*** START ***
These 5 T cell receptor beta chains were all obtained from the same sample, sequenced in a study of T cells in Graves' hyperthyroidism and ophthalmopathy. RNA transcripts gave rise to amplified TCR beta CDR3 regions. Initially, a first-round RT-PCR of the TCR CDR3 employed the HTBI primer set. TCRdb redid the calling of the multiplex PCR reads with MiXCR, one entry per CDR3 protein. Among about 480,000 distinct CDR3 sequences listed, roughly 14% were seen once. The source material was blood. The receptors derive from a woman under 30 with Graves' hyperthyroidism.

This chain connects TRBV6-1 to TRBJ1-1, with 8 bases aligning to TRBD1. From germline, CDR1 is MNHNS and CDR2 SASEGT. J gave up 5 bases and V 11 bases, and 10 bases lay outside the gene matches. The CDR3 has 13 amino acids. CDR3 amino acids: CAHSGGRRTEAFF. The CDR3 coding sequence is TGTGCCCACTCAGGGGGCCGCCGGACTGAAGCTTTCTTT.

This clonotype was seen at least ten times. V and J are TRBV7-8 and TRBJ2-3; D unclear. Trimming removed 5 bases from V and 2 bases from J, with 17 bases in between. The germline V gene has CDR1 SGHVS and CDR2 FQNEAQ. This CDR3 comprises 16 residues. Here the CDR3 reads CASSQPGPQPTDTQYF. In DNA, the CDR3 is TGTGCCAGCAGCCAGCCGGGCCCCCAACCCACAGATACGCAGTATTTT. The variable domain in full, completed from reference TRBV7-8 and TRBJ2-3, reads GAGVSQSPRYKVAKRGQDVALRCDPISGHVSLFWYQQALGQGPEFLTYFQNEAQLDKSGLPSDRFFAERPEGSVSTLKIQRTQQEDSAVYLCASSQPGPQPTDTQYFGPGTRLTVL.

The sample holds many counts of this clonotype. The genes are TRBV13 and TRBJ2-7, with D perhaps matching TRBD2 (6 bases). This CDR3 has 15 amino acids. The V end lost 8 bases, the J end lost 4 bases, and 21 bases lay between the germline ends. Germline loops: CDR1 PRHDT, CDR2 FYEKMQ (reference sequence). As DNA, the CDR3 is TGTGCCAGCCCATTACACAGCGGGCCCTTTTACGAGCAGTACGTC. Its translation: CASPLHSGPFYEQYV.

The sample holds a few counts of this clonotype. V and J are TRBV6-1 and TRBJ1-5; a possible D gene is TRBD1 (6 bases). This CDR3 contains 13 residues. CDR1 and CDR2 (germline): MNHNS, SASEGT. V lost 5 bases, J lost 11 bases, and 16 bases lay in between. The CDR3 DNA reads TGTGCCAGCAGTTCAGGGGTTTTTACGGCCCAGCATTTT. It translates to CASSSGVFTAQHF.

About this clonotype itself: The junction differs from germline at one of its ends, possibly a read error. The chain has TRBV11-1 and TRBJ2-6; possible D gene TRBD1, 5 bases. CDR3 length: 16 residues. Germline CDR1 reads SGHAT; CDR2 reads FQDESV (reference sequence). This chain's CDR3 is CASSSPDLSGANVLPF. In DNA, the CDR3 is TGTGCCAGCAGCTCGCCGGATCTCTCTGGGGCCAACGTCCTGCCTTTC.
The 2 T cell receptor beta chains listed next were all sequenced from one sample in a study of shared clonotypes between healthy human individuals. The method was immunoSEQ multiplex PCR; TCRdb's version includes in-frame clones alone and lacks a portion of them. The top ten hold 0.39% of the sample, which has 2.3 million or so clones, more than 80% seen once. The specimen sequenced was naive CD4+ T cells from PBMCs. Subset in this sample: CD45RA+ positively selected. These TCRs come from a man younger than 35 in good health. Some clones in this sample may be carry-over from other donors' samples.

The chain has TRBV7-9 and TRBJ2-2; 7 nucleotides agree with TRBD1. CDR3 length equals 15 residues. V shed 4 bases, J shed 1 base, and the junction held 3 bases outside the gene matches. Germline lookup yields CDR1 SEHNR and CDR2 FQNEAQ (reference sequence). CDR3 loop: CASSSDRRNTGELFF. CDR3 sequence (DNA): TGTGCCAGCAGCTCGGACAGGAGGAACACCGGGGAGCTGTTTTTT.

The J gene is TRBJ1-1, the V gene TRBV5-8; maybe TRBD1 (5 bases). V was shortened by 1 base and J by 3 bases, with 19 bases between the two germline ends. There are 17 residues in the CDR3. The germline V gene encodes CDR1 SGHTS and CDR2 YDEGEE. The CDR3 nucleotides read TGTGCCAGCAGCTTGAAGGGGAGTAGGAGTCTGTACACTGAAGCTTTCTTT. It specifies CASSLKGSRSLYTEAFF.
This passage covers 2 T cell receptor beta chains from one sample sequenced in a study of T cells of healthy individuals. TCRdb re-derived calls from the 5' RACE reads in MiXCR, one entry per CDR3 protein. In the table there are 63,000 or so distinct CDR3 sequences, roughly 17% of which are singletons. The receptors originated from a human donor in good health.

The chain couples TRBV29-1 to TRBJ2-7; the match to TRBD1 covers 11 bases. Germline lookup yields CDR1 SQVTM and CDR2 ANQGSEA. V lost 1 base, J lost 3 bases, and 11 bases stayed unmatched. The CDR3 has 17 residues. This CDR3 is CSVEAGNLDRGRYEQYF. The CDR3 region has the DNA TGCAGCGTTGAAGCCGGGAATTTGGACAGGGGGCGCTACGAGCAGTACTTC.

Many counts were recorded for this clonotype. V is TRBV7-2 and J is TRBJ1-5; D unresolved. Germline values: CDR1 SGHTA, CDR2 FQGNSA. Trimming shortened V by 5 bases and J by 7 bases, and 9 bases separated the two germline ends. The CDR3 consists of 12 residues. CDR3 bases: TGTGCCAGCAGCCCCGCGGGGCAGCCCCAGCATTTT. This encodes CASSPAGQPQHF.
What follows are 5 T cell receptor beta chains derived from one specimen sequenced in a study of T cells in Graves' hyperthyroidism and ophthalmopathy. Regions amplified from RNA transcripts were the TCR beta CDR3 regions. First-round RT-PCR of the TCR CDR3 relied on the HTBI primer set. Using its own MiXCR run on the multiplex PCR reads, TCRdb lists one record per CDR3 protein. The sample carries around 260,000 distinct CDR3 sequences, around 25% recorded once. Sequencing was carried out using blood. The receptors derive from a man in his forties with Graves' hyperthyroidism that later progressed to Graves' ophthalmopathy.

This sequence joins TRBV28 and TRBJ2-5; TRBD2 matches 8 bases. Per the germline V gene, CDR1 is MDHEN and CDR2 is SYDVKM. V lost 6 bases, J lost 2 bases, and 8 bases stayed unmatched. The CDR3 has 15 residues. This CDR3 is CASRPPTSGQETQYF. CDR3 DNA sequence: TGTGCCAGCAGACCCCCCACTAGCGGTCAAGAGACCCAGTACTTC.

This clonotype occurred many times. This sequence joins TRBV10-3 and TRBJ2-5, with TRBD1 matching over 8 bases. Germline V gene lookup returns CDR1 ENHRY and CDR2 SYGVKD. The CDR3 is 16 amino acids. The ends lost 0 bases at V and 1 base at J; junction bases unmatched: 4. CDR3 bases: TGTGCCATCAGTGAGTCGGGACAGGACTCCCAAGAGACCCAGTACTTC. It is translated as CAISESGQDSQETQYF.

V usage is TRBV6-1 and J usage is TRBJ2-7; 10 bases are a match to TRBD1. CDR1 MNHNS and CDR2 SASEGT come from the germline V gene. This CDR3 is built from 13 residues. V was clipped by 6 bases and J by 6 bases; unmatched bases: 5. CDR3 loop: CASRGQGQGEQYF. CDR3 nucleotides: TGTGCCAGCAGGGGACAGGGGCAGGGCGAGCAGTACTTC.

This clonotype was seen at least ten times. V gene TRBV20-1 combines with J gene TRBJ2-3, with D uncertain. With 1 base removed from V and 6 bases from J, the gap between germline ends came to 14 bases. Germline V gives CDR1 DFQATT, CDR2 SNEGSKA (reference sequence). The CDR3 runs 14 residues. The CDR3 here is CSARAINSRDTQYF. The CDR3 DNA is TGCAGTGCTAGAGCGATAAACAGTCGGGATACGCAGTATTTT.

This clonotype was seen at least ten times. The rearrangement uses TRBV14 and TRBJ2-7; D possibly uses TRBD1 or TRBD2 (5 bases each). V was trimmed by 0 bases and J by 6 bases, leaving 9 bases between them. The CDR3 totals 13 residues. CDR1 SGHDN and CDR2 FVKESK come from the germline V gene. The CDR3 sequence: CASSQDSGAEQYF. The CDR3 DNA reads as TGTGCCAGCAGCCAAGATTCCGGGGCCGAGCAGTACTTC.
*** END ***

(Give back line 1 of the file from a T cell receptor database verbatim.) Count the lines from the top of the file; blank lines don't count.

These 5 T cell receptor beta chains were all obtained from the same sample, sequenced in a study of T cells in Graves' hyperthyroidism and ophthalmopathy. RNA transcripts gave rise to amplified TCR beta CDR3 regions. Initially, a first-round RT-PCR of the TCR CDR3 employed the HTBI primer set. TCRdb redid the calling of the multiplex PCR reads with MiXCR, one entry per CDR3 protein. Among about 480,000 distinct CDR3 sequences listed, roughly 14% were seen once. The source material was blood. The receptors derive from a woman under 30 with Graves' hyperthyroidism.